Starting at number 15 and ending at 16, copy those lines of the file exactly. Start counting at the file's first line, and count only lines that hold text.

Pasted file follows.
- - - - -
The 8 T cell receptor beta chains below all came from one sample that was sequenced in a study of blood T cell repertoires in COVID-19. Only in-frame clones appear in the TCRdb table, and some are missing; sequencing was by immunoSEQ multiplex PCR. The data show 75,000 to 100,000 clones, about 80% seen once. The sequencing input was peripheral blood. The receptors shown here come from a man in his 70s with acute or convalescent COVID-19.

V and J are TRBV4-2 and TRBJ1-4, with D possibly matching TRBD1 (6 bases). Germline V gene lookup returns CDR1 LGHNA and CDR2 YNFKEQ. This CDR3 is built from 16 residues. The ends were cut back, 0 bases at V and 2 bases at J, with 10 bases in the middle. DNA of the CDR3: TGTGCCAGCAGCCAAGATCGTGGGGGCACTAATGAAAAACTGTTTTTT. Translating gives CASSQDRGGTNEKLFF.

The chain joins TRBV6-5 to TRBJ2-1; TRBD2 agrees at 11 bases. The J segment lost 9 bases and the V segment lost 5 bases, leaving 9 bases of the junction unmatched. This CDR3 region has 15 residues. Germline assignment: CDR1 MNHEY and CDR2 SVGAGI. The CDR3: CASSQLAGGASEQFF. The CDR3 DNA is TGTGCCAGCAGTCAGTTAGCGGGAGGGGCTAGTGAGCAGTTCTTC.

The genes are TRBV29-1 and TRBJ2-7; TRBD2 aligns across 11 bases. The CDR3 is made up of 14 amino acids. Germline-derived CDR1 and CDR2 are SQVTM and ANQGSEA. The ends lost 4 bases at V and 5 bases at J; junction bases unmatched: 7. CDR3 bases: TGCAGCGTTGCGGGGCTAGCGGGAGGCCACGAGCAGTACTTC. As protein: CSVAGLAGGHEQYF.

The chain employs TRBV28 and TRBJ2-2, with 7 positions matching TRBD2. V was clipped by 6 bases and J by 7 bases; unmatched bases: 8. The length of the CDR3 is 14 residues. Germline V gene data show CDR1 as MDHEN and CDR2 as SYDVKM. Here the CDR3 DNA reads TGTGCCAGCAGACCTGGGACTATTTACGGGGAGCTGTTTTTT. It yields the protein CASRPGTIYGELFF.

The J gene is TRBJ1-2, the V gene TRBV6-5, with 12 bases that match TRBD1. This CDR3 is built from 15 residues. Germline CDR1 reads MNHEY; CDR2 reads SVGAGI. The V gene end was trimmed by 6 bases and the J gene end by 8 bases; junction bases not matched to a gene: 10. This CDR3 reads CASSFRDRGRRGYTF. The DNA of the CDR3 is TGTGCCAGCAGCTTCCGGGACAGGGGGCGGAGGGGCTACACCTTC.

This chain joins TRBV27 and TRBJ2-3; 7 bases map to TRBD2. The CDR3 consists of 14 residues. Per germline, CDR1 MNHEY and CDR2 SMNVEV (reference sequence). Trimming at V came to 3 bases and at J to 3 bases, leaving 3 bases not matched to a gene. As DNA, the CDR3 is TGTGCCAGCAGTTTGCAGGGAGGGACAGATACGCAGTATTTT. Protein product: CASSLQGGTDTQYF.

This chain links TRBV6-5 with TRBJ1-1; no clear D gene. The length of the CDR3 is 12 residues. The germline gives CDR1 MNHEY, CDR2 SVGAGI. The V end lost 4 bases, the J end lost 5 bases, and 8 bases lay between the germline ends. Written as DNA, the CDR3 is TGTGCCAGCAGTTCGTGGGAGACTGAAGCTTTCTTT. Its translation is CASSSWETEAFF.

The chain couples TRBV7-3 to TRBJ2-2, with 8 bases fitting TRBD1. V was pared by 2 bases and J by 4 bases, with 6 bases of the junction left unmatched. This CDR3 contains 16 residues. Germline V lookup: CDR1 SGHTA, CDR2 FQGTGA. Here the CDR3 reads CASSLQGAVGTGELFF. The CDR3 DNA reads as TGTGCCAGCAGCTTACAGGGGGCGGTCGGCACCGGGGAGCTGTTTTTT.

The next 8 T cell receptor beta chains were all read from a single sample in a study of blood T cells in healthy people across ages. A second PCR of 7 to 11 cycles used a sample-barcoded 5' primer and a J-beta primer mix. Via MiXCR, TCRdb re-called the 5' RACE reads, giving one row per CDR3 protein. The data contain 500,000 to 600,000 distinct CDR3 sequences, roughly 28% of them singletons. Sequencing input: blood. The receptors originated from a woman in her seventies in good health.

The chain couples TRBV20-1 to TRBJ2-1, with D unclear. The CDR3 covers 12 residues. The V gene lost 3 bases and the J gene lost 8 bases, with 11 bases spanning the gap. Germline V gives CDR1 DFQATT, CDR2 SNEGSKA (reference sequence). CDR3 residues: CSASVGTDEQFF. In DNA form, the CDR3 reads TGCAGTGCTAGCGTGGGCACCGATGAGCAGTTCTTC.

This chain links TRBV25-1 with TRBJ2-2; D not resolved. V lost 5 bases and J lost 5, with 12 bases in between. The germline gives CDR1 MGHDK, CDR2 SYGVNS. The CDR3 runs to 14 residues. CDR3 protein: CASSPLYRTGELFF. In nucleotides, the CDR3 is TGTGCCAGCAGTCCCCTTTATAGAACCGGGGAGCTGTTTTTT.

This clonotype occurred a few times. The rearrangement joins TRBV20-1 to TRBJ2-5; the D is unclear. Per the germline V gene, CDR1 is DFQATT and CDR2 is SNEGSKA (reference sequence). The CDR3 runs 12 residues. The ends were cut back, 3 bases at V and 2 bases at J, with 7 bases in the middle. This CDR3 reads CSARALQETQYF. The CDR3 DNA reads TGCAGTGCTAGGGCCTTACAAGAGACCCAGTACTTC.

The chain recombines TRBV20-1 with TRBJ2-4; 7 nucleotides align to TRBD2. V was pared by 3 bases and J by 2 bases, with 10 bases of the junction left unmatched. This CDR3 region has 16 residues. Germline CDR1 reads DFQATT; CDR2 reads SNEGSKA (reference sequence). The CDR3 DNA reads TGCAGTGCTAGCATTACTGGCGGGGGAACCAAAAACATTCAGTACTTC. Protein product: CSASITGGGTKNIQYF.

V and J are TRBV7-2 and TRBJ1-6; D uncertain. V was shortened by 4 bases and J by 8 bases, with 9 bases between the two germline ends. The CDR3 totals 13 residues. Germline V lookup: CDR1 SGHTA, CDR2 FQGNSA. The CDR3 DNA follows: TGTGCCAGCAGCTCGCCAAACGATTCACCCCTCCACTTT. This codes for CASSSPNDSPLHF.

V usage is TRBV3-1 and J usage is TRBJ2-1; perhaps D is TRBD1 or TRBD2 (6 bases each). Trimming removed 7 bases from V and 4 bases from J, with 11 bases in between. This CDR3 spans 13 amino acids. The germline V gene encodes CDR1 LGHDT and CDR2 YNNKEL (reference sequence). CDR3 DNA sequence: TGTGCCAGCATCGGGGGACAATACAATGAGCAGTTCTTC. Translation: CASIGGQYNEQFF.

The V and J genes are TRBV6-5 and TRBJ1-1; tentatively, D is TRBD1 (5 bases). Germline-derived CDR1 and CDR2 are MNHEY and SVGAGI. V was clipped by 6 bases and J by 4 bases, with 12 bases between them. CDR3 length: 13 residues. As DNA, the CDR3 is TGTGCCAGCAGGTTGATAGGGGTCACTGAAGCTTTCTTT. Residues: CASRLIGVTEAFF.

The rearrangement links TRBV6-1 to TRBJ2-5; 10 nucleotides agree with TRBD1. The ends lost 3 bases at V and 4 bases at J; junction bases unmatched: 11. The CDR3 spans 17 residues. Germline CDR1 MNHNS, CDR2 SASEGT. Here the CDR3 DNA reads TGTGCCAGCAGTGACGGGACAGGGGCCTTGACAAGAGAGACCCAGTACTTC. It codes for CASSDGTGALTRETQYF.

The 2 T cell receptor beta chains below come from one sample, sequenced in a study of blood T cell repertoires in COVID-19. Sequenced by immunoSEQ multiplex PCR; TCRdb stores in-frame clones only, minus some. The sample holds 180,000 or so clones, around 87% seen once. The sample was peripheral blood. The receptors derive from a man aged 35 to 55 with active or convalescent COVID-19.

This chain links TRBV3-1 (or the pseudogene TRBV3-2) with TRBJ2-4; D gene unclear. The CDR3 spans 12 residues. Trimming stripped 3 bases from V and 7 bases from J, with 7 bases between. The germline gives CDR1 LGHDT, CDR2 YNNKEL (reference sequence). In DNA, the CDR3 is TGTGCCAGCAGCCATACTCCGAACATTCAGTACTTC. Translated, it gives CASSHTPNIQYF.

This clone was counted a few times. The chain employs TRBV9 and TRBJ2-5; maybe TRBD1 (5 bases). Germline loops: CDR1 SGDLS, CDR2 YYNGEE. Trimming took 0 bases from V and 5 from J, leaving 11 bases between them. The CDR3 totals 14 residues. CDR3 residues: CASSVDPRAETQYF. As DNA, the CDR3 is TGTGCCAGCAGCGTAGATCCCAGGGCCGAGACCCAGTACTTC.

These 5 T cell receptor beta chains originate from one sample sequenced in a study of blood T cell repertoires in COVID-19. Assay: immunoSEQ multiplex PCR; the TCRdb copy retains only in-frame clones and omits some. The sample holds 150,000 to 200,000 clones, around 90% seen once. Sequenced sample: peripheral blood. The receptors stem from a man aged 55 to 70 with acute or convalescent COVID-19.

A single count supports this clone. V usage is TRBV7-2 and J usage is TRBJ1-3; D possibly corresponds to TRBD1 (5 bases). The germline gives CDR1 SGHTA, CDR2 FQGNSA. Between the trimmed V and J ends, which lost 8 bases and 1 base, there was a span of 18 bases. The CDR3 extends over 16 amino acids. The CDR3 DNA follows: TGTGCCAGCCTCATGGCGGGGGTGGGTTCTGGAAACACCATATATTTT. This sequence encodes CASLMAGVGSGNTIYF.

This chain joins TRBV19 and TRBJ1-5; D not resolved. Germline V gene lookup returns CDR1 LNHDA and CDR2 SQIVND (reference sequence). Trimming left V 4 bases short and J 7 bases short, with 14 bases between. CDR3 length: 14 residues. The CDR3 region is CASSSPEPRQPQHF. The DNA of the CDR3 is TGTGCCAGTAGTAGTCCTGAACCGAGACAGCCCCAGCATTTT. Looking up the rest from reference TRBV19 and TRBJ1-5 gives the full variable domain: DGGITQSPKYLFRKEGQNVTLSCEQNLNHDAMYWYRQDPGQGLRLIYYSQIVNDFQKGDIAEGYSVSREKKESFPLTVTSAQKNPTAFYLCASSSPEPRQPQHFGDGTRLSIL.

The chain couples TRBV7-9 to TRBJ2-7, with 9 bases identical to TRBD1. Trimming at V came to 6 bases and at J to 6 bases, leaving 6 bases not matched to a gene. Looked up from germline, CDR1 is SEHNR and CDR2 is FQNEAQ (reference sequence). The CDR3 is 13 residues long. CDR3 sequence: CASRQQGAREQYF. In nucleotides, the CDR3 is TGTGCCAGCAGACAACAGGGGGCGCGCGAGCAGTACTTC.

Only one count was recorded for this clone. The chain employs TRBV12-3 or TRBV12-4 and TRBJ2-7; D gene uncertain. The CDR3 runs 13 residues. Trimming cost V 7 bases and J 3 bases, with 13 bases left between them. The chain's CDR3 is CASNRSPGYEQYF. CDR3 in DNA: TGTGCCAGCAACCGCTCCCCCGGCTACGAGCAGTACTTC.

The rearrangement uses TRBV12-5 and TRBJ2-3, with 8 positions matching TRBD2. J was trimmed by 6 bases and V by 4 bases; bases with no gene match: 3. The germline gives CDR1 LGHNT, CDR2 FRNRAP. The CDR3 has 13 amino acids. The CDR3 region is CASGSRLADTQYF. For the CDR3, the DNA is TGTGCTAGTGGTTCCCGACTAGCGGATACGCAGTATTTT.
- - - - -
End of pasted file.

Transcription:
V and J are TRBV7-2 and TRBJ1-6; D uncertain. V was shortened by 4 bases and J by 8 bases, with 9 bases between the two germline ends. The CDR3 totals 13 residues. Germline V lookup: CDR1 SGHTA, CDR2 FQGNSA. The CDR3 DNA follows: TGTGCCAGCAGCTCGCCAAACGATTCACCCCTCCACTTT. This codes for CASSSPNDSPLHF.

V usage is TRBV3-1 and J usage is TRBJ2-1; perhaps D is TRBD1 or TRBD2 (6 bases each). Trimming removed 7 bases from V and 4 bases from J, with 11 bases in between. This CDR3 spans 13 amino acids. The germline V gene encodes CDR1 LGHDT and CDR2 YNNKEL (reference sequence). CDR3 DNA sequence: TGTGCCAGCATCGGGGGACAATACAATGAGCAGTTCTTC. Translation: CASIGGQYNEQFF.